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Journal Article

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Nutrition and Health Innovation Research Institute / School of Medical and Health Sciences




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Lanuza, F., Meroño, T., Zamora-Ros, R., Bondonno, N. P., Rostgaard-Hansen, A. L., Sánchez-Pla, A., . . . Andres-Lacueva. (2023). Plasma metabolomic profiles of plant-based dietary indices reveal potential pathways for metabolic syndrome associations. Atherosclerosis, 382, article 117285.


Background and aims: Plant-based dietary patterns have been associated with improved health outcomes. This study aims to describe the metabolomic fingerprints of plant-based diet indices (PDI) and examine their association with metabolic syndrome (MetS) and its components in a Danish population. Methods: The MAX study comprised 676 participants (55% women, aged 18-67 y) from Copenhagen. Sociodemographic and dietary data were collected using questionnaires and three 24-h dietary recalls over one year (at baseline, and at 6 and 12 months). Mean dietary intakes were computed, as well as overall PDI, healthful (hPDI) and unhealthful (uPDI) scores, according to food groups for each plant-based index. Clinical variables were also collected at the same time points in a health examination that included complete blood tests. MetS was defined according to the International Diabetes Federation criteria. Plasma metabolites were measured using a targeted metabolomics approach. Metabolites associated with PDI were selected using random forest models and their relationships with PDIs and MetS were analyzed using generalized linear mixed models. Results: The mean prevalence of MetS was 10.8%. High, compared to low, hPDI and uPDI scores were associated with a lower and higher odd of MetS, respectively [odds ratio (95%CI); hPDI: 0.56 (0.43–0.74); uPDI: 1.61 (1.26–2.05)]. Out of 411 quantified plasma metabolites, machine-learning metabolomics fingerprinting revealed 13 metabolites, including food and food-related microbial metabolites, like hypaphorine, indolepropionic acid and lignan-derived enterolactones. These metabolites were associated with all PDIs and were inversely correlated with MetS components (p < 0.05). Furthermore, they had an explainable contribution of 12% and 14% for the association between hPDI or uPDI, respectively, and MetS only among participants with overweight/obesity. Conclusions: Metabolites associated with PDIs were inversely associated with MetS and its components, and may partially explain the effects of plant-based diets on cardiometabolic risk factors.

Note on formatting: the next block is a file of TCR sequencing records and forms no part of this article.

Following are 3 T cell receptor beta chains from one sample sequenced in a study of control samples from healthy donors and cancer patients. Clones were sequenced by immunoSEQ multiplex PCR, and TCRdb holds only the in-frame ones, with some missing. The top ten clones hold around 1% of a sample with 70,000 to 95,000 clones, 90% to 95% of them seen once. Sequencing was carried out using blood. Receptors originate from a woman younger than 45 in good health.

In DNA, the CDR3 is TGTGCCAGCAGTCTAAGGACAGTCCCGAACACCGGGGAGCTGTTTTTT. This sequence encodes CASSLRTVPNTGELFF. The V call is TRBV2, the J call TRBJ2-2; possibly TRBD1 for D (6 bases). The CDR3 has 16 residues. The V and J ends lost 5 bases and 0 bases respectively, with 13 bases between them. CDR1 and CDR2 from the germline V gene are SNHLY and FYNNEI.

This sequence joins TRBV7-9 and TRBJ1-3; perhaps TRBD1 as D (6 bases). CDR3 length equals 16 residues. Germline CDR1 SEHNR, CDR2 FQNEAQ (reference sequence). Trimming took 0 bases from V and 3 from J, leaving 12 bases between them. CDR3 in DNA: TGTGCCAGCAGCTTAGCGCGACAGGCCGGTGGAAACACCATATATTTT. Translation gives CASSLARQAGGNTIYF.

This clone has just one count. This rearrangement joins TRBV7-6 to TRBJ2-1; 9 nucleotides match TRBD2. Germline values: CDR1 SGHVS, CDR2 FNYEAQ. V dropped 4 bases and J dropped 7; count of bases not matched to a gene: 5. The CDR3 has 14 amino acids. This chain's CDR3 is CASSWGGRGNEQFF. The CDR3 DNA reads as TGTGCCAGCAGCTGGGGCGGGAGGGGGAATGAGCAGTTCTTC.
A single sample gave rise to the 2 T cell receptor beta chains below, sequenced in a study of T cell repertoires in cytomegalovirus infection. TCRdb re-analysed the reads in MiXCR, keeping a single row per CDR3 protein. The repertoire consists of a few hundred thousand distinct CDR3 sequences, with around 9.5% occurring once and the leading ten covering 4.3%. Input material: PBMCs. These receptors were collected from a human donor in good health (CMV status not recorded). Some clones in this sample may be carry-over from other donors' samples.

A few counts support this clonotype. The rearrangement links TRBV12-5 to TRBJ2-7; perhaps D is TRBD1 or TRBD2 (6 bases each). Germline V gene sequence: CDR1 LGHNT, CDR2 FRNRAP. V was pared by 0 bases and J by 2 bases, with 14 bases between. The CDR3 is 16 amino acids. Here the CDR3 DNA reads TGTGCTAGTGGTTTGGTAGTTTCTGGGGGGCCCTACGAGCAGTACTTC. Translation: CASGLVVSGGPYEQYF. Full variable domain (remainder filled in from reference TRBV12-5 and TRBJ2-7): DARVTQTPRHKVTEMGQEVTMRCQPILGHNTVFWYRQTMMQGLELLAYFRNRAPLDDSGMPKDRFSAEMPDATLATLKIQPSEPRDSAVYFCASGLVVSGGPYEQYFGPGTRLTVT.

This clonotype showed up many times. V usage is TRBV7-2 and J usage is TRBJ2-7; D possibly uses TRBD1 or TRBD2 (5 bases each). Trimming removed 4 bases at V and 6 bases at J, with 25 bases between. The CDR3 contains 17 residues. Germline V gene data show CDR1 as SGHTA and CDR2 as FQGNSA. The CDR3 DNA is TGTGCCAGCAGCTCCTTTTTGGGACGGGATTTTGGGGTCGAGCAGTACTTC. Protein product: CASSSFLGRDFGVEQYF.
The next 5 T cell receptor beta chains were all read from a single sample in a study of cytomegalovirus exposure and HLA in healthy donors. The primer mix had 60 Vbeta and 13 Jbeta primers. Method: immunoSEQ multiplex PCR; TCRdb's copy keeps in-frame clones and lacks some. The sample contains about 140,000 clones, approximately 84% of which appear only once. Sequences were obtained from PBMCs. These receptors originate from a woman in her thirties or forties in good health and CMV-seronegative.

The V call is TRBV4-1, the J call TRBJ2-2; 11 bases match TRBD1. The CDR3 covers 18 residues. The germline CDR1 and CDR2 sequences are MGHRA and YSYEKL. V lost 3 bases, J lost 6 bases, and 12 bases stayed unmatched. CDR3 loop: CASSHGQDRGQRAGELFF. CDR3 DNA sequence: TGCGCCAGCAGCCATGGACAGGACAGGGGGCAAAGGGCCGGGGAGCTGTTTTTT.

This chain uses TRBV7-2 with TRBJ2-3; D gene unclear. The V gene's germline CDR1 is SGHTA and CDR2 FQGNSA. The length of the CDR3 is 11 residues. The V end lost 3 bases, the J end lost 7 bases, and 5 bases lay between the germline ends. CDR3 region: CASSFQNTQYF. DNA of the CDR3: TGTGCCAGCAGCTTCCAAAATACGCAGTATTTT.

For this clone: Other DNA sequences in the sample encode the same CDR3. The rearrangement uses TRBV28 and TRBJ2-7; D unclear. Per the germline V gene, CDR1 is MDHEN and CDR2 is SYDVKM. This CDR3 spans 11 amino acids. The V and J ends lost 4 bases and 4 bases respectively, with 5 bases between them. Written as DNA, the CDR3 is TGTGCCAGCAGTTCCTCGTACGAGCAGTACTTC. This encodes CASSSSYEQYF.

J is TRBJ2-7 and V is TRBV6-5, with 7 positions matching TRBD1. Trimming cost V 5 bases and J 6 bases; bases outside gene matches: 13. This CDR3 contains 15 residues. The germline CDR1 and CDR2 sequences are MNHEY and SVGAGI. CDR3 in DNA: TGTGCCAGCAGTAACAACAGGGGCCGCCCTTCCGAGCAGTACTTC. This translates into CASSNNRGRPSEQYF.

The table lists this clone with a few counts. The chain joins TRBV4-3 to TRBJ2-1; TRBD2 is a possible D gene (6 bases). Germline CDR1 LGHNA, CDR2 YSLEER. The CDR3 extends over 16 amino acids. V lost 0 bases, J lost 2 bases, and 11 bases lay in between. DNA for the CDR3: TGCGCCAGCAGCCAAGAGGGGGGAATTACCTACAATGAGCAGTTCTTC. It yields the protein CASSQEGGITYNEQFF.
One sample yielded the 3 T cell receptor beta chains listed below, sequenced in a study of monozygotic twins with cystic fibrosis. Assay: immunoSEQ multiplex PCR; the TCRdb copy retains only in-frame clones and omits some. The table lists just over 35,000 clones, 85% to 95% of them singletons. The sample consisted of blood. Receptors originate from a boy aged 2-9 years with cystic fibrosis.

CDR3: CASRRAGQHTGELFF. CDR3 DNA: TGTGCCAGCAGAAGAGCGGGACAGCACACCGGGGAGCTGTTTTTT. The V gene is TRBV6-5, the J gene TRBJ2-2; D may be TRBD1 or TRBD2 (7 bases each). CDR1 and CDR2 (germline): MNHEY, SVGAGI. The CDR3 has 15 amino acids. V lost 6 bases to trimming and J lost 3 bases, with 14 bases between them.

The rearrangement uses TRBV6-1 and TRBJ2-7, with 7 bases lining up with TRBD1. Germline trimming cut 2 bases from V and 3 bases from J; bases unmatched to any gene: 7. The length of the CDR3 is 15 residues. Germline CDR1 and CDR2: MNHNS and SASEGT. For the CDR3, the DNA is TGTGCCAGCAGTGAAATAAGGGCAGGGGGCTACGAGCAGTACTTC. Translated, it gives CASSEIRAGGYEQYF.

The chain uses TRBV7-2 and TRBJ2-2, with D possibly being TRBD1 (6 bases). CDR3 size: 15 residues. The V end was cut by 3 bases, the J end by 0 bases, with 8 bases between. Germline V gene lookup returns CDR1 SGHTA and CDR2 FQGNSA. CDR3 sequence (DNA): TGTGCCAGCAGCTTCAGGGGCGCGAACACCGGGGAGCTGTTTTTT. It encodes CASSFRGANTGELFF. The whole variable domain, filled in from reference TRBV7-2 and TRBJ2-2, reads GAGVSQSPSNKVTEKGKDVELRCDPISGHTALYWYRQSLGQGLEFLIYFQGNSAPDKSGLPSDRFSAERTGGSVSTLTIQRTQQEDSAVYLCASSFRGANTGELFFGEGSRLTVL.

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This work is licensed under a Creative Commons Attribution 4.0 License.